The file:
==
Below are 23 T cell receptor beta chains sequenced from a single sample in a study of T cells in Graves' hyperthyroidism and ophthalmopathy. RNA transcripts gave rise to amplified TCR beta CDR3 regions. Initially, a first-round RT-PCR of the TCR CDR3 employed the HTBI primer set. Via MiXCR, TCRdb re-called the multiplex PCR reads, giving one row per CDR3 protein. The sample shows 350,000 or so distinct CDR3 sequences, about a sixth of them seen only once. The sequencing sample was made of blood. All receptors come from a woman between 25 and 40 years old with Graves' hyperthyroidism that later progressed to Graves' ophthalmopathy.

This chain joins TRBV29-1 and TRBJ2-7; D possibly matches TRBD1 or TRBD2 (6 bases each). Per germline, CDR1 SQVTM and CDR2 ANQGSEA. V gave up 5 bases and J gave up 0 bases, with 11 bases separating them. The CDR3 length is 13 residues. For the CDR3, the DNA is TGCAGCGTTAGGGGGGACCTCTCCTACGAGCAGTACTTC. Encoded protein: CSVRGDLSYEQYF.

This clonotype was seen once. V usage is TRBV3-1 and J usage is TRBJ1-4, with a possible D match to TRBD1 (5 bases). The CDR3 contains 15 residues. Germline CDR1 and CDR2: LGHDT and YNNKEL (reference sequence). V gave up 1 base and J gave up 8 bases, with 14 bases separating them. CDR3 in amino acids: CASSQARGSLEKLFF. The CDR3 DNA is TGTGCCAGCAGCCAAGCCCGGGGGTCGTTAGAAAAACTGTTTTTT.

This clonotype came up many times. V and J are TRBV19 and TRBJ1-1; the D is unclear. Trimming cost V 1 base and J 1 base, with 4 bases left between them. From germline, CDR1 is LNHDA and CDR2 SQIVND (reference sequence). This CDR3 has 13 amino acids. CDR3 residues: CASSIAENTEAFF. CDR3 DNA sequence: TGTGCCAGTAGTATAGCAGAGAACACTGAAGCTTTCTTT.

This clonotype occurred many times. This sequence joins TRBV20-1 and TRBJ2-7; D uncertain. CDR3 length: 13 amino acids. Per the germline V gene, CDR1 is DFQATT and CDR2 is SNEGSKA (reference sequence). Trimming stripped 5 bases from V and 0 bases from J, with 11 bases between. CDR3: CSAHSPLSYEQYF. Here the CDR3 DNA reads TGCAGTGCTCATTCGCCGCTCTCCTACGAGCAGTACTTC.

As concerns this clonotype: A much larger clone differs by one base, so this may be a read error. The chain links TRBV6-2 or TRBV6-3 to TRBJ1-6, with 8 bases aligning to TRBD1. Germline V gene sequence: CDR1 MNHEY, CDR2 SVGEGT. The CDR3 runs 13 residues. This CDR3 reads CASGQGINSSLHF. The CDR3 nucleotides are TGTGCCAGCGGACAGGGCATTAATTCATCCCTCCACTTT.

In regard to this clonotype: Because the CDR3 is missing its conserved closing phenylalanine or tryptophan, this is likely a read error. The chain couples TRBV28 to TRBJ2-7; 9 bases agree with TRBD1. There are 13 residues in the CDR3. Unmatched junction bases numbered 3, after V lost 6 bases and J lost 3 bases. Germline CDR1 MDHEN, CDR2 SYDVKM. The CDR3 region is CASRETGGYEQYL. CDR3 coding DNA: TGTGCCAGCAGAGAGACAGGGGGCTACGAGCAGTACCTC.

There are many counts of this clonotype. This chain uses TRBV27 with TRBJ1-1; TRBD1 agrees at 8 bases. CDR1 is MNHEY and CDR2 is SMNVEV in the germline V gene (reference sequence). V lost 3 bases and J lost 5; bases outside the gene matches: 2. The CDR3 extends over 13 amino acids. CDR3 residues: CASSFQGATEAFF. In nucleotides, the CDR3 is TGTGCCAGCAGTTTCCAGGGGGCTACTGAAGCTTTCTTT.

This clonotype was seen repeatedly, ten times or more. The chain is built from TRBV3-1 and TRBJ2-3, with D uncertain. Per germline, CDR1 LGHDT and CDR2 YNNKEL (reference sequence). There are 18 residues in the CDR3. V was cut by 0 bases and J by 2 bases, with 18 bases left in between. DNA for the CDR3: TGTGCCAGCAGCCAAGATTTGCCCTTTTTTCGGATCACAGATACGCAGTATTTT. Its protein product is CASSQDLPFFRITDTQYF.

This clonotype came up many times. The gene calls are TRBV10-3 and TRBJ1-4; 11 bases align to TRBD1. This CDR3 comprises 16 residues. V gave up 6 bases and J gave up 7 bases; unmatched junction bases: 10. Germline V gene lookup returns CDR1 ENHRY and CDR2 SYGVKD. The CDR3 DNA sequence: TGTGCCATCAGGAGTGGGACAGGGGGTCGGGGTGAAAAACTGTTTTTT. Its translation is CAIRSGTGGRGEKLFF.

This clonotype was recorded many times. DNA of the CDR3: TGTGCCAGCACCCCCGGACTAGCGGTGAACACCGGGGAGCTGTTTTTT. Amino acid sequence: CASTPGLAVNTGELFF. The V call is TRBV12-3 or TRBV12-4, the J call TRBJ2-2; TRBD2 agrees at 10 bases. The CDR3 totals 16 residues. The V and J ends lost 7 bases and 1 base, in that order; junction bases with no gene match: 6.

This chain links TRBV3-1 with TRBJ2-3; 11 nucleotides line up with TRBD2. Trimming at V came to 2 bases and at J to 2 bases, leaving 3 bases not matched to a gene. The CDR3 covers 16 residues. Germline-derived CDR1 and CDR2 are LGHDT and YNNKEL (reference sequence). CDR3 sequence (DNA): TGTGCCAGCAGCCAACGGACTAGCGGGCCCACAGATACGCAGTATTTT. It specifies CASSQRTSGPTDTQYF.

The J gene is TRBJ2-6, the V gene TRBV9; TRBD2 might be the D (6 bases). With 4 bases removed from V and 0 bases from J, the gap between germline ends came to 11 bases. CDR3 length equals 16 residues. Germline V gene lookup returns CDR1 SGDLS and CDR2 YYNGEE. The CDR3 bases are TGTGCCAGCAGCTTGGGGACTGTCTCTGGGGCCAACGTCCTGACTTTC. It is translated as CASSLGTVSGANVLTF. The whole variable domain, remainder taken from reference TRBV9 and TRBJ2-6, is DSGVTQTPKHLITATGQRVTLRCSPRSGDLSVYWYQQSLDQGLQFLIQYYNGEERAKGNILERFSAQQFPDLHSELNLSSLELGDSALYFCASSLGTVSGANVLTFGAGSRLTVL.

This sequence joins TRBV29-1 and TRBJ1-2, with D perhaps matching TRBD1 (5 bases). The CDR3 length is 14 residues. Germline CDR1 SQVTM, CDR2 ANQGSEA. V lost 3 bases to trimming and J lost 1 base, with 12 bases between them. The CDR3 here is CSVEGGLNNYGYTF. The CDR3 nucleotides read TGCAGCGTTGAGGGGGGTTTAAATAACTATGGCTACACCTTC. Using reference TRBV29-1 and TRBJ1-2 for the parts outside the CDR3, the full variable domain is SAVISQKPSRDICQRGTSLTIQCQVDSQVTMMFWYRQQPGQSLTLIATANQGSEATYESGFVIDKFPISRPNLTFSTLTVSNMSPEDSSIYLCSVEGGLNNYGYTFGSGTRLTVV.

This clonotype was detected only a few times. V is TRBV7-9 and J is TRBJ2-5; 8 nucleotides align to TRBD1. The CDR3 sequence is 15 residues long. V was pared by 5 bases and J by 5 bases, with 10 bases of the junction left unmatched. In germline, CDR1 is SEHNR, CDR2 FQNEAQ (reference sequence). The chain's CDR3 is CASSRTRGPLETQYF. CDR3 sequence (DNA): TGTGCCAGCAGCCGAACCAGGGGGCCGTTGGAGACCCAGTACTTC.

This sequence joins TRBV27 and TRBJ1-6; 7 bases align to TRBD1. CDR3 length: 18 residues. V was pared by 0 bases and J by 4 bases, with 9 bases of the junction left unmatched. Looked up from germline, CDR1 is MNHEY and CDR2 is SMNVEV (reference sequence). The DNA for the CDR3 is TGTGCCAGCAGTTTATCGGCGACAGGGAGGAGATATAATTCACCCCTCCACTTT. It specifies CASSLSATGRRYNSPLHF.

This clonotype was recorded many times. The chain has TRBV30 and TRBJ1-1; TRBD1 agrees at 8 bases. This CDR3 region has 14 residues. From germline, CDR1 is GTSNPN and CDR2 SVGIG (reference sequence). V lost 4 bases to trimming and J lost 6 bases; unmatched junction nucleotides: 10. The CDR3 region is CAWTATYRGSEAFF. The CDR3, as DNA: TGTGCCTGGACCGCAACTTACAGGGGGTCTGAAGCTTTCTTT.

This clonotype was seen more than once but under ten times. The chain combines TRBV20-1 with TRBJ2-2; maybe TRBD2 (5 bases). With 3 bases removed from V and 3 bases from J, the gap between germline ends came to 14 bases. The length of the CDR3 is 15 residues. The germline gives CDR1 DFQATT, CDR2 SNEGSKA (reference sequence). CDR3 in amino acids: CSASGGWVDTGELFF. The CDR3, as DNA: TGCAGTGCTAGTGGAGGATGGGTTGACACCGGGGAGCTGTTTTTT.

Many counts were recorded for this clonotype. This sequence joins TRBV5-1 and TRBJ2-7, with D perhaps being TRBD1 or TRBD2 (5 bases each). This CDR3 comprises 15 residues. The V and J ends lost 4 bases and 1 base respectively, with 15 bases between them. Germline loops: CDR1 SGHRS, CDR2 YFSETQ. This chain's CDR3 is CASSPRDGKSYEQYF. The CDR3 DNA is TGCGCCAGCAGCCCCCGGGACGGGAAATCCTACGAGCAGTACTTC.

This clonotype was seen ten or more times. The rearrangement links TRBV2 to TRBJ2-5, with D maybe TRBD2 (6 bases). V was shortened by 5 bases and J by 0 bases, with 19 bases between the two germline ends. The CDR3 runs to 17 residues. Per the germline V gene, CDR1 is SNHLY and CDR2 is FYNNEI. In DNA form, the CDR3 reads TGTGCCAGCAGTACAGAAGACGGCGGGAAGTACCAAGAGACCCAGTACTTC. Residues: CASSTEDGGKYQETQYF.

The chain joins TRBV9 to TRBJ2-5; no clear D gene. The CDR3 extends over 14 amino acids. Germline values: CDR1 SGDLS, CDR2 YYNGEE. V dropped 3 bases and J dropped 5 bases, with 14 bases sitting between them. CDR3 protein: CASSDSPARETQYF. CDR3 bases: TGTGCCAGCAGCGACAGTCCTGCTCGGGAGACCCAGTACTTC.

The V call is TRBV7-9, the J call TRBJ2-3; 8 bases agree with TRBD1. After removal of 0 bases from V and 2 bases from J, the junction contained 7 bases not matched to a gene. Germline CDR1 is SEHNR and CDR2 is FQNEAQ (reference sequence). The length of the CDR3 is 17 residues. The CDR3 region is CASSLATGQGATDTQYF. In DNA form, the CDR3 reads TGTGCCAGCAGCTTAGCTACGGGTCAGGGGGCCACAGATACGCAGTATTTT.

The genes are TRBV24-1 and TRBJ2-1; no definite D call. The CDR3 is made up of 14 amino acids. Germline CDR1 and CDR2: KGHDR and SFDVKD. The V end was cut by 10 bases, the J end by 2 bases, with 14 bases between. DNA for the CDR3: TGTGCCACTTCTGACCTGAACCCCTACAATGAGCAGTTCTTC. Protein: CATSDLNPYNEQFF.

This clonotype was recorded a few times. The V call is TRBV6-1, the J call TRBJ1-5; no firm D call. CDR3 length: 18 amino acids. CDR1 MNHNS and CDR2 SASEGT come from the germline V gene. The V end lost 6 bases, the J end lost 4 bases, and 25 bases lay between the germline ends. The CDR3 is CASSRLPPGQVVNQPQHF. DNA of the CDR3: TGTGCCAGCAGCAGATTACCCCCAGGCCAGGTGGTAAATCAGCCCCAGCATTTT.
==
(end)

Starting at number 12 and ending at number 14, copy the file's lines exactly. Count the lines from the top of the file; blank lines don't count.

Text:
This chain links TRBV3-1 with TRBJ2-3; 11 nucleotides line up with TRBD2. Trimming at V came to 2 bases and at J to 2 bases, leaving 3 bases not matched to a gene. The CDR3 covers 16 residues. Germline-derived CDR1 and CDR2 are LGHDT and YNNKEL (reference sequence). CDR3 sequence (DNA): TGTGCCAGCAGCCAACGGACTAGCGGGCCCACAGATACGCAGTATTTT. It specifies CASSQRTSGPTDTQYF.

The J gene is TRBJ2-6, the V gene TRBV9; TRBD2 might be the D (6 bases). With 4 bases removed from V and 0 bases from J, the gap between germline ends came to 11 bases. CDR3 length equals 16 residues. Germline V gene lookup returns CDR1 SGDLS and CDR2 YYNGEE. The CDR3 bases are TGTGCCAGCAGCTTGGGGACTGTCTCTGGGGCCAACGTCCTGACTTTC. It is translated as CASSLGTVSGANVLTF. The whole variable domain, remainder taken from reference TRBV9 and TRBJ2-6, is DSGVTQTPKHLITATGQRVTLRCSPRSGDLSVYWYQQSLDQGLQFLIQYYNGEERAKGNILERFSAQQFPDLHSELNLSSLELGDSALYFCASSLGTVSGANVLTFGAGSRLTVL.

This sequence joins TRBV29-1 and TRBJ1-2, with D perhaps matching TRBD1 (5 bases). The CDR3 length is 14 residues. Germline CDR1 SQVTM, CDR2 ANQGSEA. V lost 3 bases to trimming and J lost 1 base, with 12 bases between them. The CDR3 here is CSVEGGLNNYGYTF. The CDR3 nucleotides read TGCAGCGTTGAGGGGGGTTTAAATAACTATGGCTACACCTTC. Using reference TRBV29-1 and TRBJ1-2 for the parts outside the CDR3, the full variable domain is SAVISQKPSRDICQRGTSLTIQCQVDSQVTMMFWYRQQPGQSLTLIATANQGSEATYESGFVIDKFPISRPNLTFSTLTVSNMSPEDSSIYLCSVEGGLNNYGYTFGSGTRLTVV.